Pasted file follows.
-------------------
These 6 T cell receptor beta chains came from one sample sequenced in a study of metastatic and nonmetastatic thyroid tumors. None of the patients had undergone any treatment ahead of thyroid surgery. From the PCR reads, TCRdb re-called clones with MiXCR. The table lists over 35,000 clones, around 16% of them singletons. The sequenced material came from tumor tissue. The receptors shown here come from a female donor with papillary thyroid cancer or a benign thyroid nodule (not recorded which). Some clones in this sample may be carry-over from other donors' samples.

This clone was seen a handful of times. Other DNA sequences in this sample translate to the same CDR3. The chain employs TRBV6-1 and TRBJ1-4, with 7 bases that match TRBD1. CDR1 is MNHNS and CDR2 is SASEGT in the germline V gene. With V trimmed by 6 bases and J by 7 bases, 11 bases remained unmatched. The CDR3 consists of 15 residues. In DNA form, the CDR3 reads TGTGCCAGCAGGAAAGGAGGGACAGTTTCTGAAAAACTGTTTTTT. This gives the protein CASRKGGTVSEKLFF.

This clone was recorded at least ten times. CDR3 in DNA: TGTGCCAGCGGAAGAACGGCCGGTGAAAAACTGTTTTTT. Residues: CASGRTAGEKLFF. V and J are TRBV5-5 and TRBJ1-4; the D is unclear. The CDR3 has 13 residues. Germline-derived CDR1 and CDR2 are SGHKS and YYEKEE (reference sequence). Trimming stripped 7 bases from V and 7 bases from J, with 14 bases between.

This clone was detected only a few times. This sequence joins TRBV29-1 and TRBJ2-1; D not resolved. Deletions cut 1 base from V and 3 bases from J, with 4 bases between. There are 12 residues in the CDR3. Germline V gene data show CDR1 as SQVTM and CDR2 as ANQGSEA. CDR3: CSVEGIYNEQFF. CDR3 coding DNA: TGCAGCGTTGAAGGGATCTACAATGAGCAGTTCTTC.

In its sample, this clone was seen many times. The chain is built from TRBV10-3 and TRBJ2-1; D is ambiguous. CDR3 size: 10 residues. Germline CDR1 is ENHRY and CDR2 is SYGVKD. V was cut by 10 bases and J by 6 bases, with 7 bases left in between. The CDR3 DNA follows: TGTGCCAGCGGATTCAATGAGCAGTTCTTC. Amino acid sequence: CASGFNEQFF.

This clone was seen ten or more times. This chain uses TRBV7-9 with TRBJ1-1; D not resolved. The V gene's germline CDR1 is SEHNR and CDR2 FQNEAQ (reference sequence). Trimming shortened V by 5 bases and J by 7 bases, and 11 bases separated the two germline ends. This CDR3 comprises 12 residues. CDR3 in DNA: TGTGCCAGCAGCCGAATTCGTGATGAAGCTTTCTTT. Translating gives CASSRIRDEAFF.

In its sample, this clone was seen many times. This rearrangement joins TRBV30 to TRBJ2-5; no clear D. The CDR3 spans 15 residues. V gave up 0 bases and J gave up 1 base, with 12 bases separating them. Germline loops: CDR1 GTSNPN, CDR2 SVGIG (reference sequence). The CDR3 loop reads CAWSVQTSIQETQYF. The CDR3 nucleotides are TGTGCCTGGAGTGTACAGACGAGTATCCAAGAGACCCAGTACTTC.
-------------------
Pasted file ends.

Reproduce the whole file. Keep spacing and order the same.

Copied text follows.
These 6 T cell receptor beta chains came from one sample sequenced in a study of metastatic and nonmetastatic thyroid tumors. None of the patients had undergone any treatment ahead of thyroid surgery. From the PCR reads, TCRdb re-called clones with MiXCR. The table lists over 35,000 clones, around 16% of them singletons. The sequenced material came from tumor tissue. The receptors shown here come from a female donor with papillary thyroid cancer or a benign thyroid nodule (not recorded which). Some clones in this sample may be carry-over from other donors' samples.

This clone was seen a handful of times. Other DNA sequences in this sample translate to the same CDR3. The chain employs TRBV6-1 and TRBJ1-4, with 7 bases that match TRBD1. CDR1 is MNHNS and CDR2 is SASEGT in the germline V gene. With V trimmed by 6 bases and J by 7 bases, 11 bases remained unmatched. The CDR3 consists of 15 residues. In DNA form, the CDR3 reads TGTGCCAGCAGGAAAGGAGGGACAGTTTCTGAAAAACTGTTTTTT. This gives the protein CASRKGGTVSEKLFF.

This clone was recorded at least ten times. CDR3 in DNA: TGTGCCAGCGGAAGAACGGCCGGTGAAAAACTGTTTTTT. Residues: CASGRTAGEKLFF. V and J are TRBV5-5 and TRBJ1-4; the D is unclear. The CDR3 has 13 residues. Germline-derived CDR1 and CDR2 are SGHKS and YYEKEE (reference sequence). Trimming stripped 7 bases from V and 7 bases from J, with 14 bases between.

This clone was detected only a few times. This sequence joins TRBV29-1 and TRBJ2-1; D not resolved. Deletions cut 1 base from V and 3 bases from J, with 4 bases between. There are 12 residues in the CDR3. Germline V gene data show CDR1 as SQVTM and CDR2 as ANQGSEA. CDR3: CSVEGIYNEQFF. CDR3 coding DNA: TGCAGCGTTGAAGGGATCTACAATGAGCAGTTCTTC.

In its sample, this clone was seen many times. The chain is built from TRBV10-3 and TRBJ2-1; D is ambiguous. CDR3 size: 10 residues. Germline CDR1 is ENHRY and CDR2 is SYGVKD. V was cut by 10 bases and J by 6 bases, with 7 bases left in between. The CDR3 DNA follows: TGTGCCAGCGGATTCAATGAGCAGTTCTTC. Amino acid sequence: CASGFNEQFF.

This clone was seen ten or more times. This chain uses TRBV7-9 with TRBJ1-1; D not resolved. The V gene's germline CDR1 is SEHNR and CDR2 FQNEAQ (reference sequence). Trimming shortened V by 5 bases and J by 7 bases, and 11 bases separated the two germline ends. This CDR3 comprises 12 residues. CDR3 in DNA: TGTGCCAGCAGCCGAATTCGTGATGAAGCTTTCTTT. Translating gives CASSRIRDEAFF.

In its sample, this clone was seen many times. This rearrangement joins TRBV30 to TRBJ2-5; no clear D. The CDR3 spans 15 residues. V gave up 0 bases and J gave up 1 base, with 12 bases separating them. Germline loops: CDR1 GTSNPN, CDR2 SVGIG (reference sequence). The CDR3 loop reads CAWSVQTSIQETQYF. The CDR3 nucleotides are TGTGCCTGGAGTGTACAGACGAGTATCCAAGAGACCCAGTACTTC.